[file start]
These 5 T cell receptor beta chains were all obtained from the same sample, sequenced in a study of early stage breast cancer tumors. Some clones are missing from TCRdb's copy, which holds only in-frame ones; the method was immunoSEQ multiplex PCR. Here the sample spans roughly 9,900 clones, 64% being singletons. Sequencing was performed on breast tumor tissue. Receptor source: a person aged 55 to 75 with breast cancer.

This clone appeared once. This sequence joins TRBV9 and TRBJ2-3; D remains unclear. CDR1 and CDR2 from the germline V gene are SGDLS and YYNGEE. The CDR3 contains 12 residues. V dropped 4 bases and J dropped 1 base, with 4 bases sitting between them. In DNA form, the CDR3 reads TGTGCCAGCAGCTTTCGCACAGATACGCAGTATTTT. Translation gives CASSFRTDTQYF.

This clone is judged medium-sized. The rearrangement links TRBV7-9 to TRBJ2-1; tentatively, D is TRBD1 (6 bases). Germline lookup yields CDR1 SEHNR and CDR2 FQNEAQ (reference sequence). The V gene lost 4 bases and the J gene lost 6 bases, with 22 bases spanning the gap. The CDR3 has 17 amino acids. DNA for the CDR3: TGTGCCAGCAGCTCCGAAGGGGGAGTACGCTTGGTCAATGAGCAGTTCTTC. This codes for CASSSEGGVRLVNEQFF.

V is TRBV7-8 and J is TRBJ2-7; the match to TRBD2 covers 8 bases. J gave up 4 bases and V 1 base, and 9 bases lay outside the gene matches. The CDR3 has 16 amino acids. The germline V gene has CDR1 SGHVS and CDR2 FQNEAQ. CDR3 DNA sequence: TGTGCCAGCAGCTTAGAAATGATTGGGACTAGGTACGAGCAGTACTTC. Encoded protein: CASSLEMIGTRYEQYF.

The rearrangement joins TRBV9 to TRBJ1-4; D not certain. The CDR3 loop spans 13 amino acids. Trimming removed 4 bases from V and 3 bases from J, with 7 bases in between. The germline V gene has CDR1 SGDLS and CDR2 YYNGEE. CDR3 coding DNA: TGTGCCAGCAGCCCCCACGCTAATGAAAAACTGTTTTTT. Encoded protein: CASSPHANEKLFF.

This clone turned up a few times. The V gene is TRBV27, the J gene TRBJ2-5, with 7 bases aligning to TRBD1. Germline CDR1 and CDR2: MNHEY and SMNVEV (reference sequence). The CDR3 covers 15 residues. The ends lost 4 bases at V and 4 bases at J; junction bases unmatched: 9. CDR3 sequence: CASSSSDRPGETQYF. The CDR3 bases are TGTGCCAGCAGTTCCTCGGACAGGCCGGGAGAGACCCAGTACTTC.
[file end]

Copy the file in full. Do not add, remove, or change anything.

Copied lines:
These 5 T cell receptor beta chains were all obtained from the same sample, sequenced in a study of early stage breast cancer tumors. Some clones are missing from TCRdb's copy, which holds only in-frame ones; the method was immunoSEQ multiplex PCR. Here the sample spans roughly 9,900 clones, 64% being singletons. Sequencing was performed on breast tumor tissue. Receptor source: a person aged 55 to 75 with breast cancer.

This clone appeared once. This sequence joins TRBV9 and TRBJ2-3; D remains unclear. CDR1 and CDR2 from the germline V gene are SGDLS and YYNGEE. The CDR3 contains 12 residues. V dropped 4 bases and J dropped 1 base, with 4 bases sitting between them. In DNA form, the CDR3 reads TGTGCCAGCAGCTTTCGCACAGATACGCAGTATTTT. Translation gives CASSFRTDTQYF.

This clone is judged medium-sized. The rearrangement links TRBV7-9 to TRBJ2-1; tentatively, D is TRBD1 (6 bases). Germline lookup yields CDR1 SEHNR and CDR2 FQNEAQ (reference sequence). The V gene lost 4 bases and the J gene lost 6 bases, with 22 bases spanning the gap. The CDR3 has 17 amino acids. DNA for the CDR3: TGTGCCAGCAGCTCCGAAGGGGGAGTACGCTTGGTCAATGAGCAGTTCTTC. This codes for CASSSEGGVRLVNEQFF.

V is TRBV7-8 and J is TRBJ2-7; the match to TRBD2 covers 8 bases. J gave up 4 bases and V 1 base, and 9 bases lay outside the gene matches. The CDR3 has 16 amino acids. The germline V gene has CDR1 SGHVS and CDR2 FQNEAQ. CDR3 DNA sequence: TGTGCCAGCAGCTTAGAAATGATTGGGACTAGGTACGAGCAGTACTTC. Encoded protein: CASSLEMIGTRYEQYF.

The rearrangement joins TRBV9 to TRBJ1-4; D not certain. The CDR3 loop spans 13 amino acids. Trimming removed 4 bases from V and 3 bases from J, with 7 bases in between. The germline V gene has CDR1 SGDLS and CDR2 YYNGEE. CDR3 coding DNA: TGTGCCAGCAGCCCCCACGCTAATGAAAAACTGTTTTTT. Encoded protein: CASSPHANEKLFF.

This clone turned up a few times. The V gene is TRBV27, the J gene TRBJ2-5, with 7 bases aligning to TRBD1. Germline CDR1 and CDR2: MNHEY and SMNVEV (reference sequence). The CDR3 covers 15 residues. The ends lost 4 bases at V and 4 bases at J; junction bases unmatched: 9. CDR3 sequence: CASSSSDRPGETQYF. The CDR3 bases are TGTGCCAGCAGTTCCTCGGACAGGCCGGGAGAGACCCAGTACTTC.